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## #1 2006-03-13 04:05:52

bella
Guest

### help..

I was wondering if i can get some help solving this problem.. If a juggler can toss a ball into the air at a velocity of 64ft/sec from a height of 6 ft, then what is the max. height reached by the ball?

## #2 2006-03-13 05:28:25

gnitsuk
Member
Registered: 2006-02-09
Posts: 121

### Re: help..

You need to use two formula:

v = u + at

and

s = ut + at^2/2

Rearrange the first one to give:

t = (v - u) / a

Now convert your value of 64 ft/sec into metres per second and use this as the value of u in the formula.
a = -10 (gravity acting downwards gives -'ve sign, a is not exactly 10 but I'll use 10 here). Finally v = 0 (the final velocity of the ball at the top of the motion is zero).

Put these values into the formula to get a value for t (the time to get to maximium height) now use the second foumla to find a value for s (the distance travelled). Finally add 6ft to this.

That's it.

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## #3 2006-03-13 05:47:53

Ricky
Moderator
Registered: 2005-12-04
Posts: 3,791

### Re: help..

Are you in Calculus, bella?  If so, then you just start out with:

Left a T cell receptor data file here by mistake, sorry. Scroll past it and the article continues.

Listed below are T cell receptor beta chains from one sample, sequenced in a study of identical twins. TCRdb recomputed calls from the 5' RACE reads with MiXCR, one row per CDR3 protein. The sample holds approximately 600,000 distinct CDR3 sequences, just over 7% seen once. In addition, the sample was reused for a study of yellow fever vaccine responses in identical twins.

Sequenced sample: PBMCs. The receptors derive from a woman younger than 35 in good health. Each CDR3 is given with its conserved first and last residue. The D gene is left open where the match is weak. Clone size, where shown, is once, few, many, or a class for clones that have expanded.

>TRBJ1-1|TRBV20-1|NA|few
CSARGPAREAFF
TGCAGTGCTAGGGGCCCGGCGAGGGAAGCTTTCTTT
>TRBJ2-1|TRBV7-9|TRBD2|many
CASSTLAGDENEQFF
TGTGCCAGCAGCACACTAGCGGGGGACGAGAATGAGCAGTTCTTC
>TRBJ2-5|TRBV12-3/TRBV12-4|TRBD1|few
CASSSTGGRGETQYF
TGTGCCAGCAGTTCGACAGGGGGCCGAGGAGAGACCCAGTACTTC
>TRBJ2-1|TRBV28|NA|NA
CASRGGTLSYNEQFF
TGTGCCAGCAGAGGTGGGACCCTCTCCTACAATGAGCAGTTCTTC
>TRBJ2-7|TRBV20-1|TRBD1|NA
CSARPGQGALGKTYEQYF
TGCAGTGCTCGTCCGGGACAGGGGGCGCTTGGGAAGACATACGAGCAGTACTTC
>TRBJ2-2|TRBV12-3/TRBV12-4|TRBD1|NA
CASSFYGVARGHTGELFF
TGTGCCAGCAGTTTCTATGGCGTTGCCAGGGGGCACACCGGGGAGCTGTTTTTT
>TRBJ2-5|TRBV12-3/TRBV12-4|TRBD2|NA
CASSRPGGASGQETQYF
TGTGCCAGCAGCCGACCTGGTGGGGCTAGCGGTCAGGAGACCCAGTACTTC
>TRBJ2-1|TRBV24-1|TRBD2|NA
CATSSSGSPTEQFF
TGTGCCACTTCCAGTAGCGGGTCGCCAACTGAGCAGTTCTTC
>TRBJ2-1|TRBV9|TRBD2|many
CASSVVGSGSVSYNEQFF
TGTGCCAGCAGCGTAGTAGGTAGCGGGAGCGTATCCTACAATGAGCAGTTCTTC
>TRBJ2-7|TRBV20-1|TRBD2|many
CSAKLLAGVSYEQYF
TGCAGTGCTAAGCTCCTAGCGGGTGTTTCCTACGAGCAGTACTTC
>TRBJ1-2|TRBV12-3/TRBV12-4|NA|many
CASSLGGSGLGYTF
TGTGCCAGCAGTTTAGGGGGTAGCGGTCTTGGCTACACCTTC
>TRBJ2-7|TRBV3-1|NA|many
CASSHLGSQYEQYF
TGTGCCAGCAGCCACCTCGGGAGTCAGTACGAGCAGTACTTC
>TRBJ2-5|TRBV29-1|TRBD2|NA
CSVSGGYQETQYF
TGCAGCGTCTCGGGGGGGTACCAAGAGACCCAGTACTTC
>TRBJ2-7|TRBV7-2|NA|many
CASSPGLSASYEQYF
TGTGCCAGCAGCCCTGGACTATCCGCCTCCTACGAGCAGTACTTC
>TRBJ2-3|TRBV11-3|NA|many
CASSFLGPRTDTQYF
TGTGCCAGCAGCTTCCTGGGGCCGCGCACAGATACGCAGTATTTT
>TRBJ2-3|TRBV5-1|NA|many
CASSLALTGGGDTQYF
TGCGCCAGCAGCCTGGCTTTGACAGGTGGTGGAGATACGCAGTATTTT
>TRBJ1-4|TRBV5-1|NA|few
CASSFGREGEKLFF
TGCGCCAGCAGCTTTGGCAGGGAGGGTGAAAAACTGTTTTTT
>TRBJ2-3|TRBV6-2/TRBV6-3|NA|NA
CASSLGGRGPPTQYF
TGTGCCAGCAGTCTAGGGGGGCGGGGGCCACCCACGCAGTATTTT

a = -32ft/sec

Where a is acceleration.  Since gravity is always working on the ball, is constant, and is negative because it's "pushing" the ball downward, the acceleration is always -32.

Now we take this value and integrate it to get:

v = -32t + C.  Since v at t=0 is 64,

64 = -32(0) + C, and C = 64

so v = -32t + 64

Integrate again, and we find that:

s(distance) = -16t^2 + 64t + C

But we know that the distance at time 0 is 0:

0 = -16(0)^2 + 64(0) + C, C = 0

So s = -16t^2 + 64t

And we have just derived the equations that gnitsuk gave.

"In the real world, this would be a problem.  But in mathematics, we can just define a place where this problem doesn't exist.  So we'll go ahead and do that now..."

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